So it's important we set out the ambitions for this summit in a measured way. We're not going to resolve every single issue at the G8 summit in relation to this, but I think what we can do is narrow the issues down, get agreement that there is a problem, that we need to tackle it, that we need to move forward together in doing so, and then give ourselves the pathways -- I said to you guys yesterday -- give ourselves the pathway into a process that will allow us, post-Kyoto, to get back into agreement.

And that's -- and no disrespect to anyone's position on the existing Kyoto treaty -- everyone has got their positions on that, and that's not going to change, there's no point in thinking that's going to change. But the future is crucial.

PRESIDENT BUSH: I'm trying to recover from my faux pas yesterday. I made a terrible mistake yesterday. Toby -- (laughter.) Listen, I don't want to revisit -- I don't --

PRIME MINISTER BLAIR: That's an intro for the American media. (Laughter.)

PRESIDENT BUSH: I don't want to revisit the mistake. Let's just say, slightly offensive. Wrong gender when I called on her.

Q Mr. President, how can the United States, on one hand, urge China to play by the rules of the global economy and move toward a flexible currency, and on the other hand, efforts by Chinese companies like CNOOK to expand seem to be running into some roadblocks?

PRESIDENT BUSH: Well, what she's referring to is the fact that a Chinese oil company that's owned by the government is attempting to purchase U.S. assets. And there's been some concern expressed by members of the Congress in the form of a resolution that said that we are concerned about economic security -- and national security, for that matter -- when it comes to a state-owned company purchasing private assets.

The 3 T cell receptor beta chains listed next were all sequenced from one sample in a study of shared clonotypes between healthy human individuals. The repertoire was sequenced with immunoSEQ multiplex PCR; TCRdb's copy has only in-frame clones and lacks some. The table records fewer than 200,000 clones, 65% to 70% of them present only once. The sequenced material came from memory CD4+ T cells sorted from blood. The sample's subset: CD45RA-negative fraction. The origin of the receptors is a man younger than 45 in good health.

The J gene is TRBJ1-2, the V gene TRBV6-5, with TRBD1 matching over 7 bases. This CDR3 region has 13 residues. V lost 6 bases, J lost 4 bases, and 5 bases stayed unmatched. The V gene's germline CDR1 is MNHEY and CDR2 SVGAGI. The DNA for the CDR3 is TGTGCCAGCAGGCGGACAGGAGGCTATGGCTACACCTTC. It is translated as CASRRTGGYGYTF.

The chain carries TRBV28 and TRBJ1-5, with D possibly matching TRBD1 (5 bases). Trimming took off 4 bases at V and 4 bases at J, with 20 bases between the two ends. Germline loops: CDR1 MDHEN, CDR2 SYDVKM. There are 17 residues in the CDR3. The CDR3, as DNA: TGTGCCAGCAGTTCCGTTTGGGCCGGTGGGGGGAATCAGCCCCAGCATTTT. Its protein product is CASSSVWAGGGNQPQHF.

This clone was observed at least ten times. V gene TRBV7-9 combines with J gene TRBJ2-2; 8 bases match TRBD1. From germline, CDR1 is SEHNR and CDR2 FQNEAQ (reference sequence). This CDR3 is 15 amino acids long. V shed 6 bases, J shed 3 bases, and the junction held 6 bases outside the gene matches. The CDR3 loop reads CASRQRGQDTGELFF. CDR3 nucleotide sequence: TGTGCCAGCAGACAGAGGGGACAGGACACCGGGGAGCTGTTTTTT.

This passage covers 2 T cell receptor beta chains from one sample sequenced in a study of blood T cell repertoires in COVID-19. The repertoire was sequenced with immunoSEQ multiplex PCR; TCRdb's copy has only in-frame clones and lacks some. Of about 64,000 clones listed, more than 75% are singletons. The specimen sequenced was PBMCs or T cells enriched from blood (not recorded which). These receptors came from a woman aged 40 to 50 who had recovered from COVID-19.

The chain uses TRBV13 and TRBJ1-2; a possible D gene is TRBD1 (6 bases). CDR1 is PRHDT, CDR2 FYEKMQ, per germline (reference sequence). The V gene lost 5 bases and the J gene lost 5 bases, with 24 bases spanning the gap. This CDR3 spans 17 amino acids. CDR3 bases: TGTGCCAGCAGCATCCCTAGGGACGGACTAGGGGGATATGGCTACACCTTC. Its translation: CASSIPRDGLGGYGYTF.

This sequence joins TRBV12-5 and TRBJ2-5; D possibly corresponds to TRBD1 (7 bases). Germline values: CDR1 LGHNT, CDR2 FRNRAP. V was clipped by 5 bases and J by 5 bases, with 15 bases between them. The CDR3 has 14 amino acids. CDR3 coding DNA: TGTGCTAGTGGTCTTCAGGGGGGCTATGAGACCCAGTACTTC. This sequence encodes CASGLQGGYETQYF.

There is a process that our government uses to analyze such purchases -- or intent to purchase. And it's best that I allow that process to move forward without comment. Thank you.

PRIME MINISTER BLAIR: Okay, thanks very much, guys. See you later.

Q How are you --

PRESIDENT BUSH: Feeling good, yes. Great. Ready to go for another ride.

Q -- did your legs up badly?

PRESIDENT BUSH: No. Talked to the policeman last night. He's doing fine. I'm less worried about myself and more worried about him. It just goes to show that I should act my age. (Laughter.)

Q Were you wearing a helmet?


Q Did you crash into his bike?

PRESIDENT BUSH: No, no, he was standing. I hit slick pavement. I was -- we were flying coming in. And, by the way, when you ride hard on a mountain bike, sometimes you fall. Otherwise -- otherwise, you're not riding hard. And it was at the end of a good hour ride. The pavement was slick, and the bike came out from underneath me -- just like that -- just like that person on the Tour de France the other day. He's a lot better bike rider than I am, but -- (laughter.) That other American.

Q It's something to do when you retire --

PRESIDENT BUSH: I don't think so. I think I'm -- I think I found my limitations. But, I can't -- for those of you who like to mountain bike, I would strongly suggest getting out in this beautiful countryside. It is a spectacular part of the world. Just be careful on the finish. (Laughter.)

END 8:53 A.M. (Local)